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Oriental Rugs » Rug Types
Distinguishing Tribal, Village and Classical rugs.
Submitted by Carolien van Straten, Co-Manager, The Magic Carpet
Kurd weavers moving to summer pastures.
The Oriental rug world is filled with amazing designs and variations, but when we look at Oriental rugs, we can usually distinguish at least three different main types: geometric designs, floral/curvilinear ones, as well a combination of both.
The style of a rug reflects the environment and circumstances in which it was made. As a very general categorization, one can say that there are three broad stylistic groups. These are the tribal, village and city rugs. Each category employs specific techniques, materials and styles, unique to its own culture. Tribal carpets are usually woven with simple, bold designs, using geometric forms and a warm color palette. Village rugs tend to have more elaborate geometric/floral designs, while city rugs are typically the most floral, with intricate designs.
Tribal nomadic groups have always produced rugs as a fundamental activity of their culture. They were made for their own practical use, including for dowries, weddings and ceremonies. The rugs would be woven on the ground, with horizontal looms that were easily taken apart, portable and generally not too large, which typically made for smaller rugs. In this tradition, the designs were passed down from generation to generation, mother to daughter. The weaver would take these traditional tribal designs, but often add their own creative genius to make an art form that is not only captivating but also highly desirable and collectable.
Few tribal rugs are made today, but these designs have been kept alive by cultural survival projects in Afghanistan, India, Nepal and Pakistan. They are using hand carded and hand spun wool, with vegetable dyes and are reinvigorating the now settled cultures with the pride of producing some of the finest tribal design rugs on the market. Many examples of these rugs can be seen at the Magic Carpet.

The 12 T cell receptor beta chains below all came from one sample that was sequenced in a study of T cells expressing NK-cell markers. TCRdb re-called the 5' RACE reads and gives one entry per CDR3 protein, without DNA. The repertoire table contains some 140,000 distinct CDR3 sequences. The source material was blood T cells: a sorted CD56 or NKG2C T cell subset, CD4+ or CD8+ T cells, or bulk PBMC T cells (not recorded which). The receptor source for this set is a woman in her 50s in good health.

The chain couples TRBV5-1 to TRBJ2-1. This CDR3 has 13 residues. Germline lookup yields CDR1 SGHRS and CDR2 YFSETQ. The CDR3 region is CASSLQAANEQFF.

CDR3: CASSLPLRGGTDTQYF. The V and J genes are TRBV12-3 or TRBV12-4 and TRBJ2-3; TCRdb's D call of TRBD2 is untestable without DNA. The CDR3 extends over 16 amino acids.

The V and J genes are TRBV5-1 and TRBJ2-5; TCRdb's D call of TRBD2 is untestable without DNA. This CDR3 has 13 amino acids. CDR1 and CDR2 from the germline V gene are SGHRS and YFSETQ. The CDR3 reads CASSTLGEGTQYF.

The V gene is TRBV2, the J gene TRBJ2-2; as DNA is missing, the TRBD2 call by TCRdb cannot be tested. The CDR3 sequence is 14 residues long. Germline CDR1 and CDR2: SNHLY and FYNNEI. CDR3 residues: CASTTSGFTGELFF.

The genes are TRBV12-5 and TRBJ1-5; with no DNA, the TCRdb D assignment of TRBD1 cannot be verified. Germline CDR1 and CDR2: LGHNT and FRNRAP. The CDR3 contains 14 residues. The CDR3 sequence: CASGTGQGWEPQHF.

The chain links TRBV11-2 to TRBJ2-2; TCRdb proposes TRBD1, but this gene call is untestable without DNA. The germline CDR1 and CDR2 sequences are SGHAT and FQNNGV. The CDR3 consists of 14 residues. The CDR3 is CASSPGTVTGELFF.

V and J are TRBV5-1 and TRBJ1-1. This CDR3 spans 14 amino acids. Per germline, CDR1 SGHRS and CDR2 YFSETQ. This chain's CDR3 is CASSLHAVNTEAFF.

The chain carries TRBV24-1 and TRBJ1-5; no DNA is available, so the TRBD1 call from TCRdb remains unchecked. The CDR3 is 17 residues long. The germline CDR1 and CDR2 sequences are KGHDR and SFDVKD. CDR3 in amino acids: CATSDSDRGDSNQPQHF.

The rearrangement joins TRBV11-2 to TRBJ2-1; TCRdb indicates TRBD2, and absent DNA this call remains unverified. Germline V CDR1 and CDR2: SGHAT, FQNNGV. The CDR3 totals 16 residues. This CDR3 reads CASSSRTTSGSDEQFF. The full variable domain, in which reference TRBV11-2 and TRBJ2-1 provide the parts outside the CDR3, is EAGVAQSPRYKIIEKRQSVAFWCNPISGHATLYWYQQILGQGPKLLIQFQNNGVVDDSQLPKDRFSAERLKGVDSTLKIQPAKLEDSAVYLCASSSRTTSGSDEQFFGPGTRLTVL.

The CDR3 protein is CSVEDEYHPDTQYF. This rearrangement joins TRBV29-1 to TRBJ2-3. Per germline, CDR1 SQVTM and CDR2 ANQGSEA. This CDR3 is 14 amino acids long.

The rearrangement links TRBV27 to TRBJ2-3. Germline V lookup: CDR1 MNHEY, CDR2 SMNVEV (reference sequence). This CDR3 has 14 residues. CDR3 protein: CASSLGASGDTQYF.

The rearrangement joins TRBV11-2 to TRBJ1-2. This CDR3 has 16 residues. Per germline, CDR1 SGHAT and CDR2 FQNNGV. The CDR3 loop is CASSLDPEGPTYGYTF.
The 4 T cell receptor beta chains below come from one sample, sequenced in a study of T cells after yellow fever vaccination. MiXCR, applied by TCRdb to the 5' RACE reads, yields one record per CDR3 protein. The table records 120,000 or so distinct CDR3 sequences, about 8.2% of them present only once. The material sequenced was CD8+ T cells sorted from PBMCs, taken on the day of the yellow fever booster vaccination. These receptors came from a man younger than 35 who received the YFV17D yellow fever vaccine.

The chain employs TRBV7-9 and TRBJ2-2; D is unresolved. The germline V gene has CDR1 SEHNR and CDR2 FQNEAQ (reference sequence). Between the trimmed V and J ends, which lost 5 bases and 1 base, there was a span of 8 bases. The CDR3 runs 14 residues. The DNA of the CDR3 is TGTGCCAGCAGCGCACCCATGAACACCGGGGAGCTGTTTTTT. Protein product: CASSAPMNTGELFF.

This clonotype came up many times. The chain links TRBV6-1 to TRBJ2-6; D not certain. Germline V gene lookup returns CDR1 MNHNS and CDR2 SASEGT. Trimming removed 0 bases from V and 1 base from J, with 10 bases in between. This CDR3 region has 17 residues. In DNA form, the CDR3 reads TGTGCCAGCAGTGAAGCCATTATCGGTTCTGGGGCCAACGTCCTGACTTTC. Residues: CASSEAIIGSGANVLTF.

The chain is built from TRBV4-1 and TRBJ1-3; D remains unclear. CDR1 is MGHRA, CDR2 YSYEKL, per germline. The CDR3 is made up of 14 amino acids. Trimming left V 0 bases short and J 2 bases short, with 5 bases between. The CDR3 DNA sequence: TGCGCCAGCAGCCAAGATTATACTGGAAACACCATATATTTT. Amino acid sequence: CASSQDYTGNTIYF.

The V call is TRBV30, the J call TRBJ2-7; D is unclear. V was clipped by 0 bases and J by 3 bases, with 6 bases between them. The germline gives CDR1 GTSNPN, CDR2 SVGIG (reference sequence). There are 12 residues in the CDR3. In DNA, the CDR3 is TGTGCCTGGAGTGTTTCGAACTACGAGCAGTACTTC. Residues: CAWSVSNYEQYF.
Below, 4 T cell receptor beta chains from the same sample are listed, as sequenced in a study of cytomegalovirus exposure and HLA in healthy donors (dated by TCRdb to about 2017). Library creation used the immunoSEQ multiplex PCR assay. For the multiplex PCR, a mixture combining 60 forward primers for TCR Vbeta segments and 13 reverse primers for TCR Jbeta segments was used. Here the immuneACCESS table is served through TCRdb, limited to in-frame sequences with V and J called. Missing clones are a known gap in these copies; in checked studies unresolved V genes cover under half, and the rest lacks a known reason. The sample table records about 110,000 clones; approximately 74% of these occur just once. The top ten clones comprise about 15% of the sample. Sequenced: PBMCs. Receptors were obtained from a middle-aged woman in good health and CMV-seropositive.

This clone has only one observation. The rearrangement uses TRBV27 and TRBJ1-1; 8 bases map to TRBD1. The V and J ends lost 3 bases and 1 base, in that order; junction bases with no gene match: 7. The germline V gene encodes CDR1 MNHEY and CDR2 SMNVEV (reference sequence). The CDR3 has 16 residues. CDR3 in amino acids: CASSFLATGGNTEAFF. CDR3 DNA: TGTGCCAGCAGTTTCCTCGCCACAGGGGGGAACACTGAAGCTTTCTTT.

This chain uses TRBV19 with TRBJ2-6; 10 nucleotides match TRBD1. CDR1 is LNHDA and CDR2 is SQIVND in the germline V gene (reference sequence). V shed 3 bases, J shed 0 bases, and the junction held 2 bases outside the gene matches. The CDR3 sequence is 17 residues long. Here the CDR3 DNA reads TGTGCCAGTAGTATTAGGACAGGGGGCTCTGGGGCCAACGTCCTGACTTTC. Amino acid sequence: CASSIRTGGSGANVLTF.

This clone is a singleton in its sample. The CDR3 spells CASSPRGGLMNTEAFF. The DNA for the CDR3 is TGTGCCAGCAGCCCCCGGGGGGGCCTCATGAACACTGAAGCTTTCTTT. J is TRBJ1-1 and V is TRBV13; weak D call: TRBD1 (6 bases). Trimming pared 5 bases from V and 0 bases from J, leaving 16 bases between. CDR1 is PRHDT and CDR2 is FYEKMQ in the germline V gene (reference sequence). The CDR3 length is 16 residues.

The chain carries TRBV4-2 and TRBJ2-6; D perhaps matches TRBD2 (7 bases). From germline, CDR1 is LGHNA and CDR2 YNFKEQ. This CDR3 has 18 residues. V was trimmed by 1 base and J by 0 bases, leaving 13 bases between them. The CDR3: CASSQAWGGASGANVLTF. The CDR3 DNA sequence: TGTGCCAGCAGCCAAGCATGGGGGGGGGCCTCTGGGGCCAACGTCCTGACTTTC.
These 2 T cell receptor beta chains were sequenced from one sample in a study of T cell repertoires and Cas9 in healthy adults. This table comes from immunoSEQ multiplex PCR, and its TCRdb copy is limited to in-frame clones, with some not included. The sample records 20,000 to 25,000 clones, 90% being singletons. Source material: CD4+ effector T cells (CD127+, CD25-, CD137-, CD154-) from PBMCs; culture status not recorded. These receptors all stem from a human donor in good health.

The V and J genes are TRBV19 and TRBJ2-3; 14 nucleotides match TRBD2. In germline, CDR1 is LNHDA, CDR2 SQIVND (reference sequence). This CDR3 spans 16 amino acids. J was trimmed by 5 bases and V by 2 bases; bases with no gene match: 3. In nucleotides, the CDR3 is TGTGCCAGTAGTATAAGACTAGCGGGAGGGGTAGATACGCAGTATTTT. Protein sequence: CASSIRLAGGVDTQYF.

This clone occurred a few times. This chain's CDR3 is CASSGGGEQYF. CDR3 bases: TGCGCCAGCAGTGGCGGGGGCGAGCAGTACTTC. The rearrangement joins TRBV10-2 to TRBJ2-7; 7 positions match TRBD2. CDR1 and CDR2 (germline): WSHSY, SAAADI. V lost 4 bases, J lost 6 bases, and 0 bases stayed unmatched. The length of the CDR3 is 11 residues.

In village rugs, we often find a combination of both geometric and floral designs. Most of these rugs are woven either in the villager’s homes or sometimes in workshops, which allows the weavers to employ much larger, vertical looms. Although some of these rugs were made for personal use, many of them were produced in order to be sold. These rugs oftentimes would not have the whimsical, spontaneous character of the tribal rugs, as they were often woven from pre-set rug cartoons, yet there are many incredibly beautiful rugs from this tradition as well.
The city workshops produce what we know as the more classical Oriental rugs. Their purpose is solely for commercial use, often for markets overseas. What sets these apart from the other two types of rugs, is that they are mostly woven using high knotted, complex curvilinear designs. In this tradition, a designer creates the cartoons, which the weaver then translates into intricate, floral rugs. Often times these rugs are woven with fifteen to twenty different colors and take far longer to weave.
A rug lover’s preference is a very personal one. Some enjoy the simplicity and boldness of a tribal rug. Others like the more floral, classical rug, and many look for a combination of the two. The variety in Oriental rugs is enormous and an endless source of study and discovery. We welcome you to come and see examples of all different types at The Magic Carpet or view our collection online.
The Magic Carpet will be offering monthly educational articles on the extraordinary art and history embodied by Oriental rugs. In our next article we will be examining how we appraise Oriental rugs.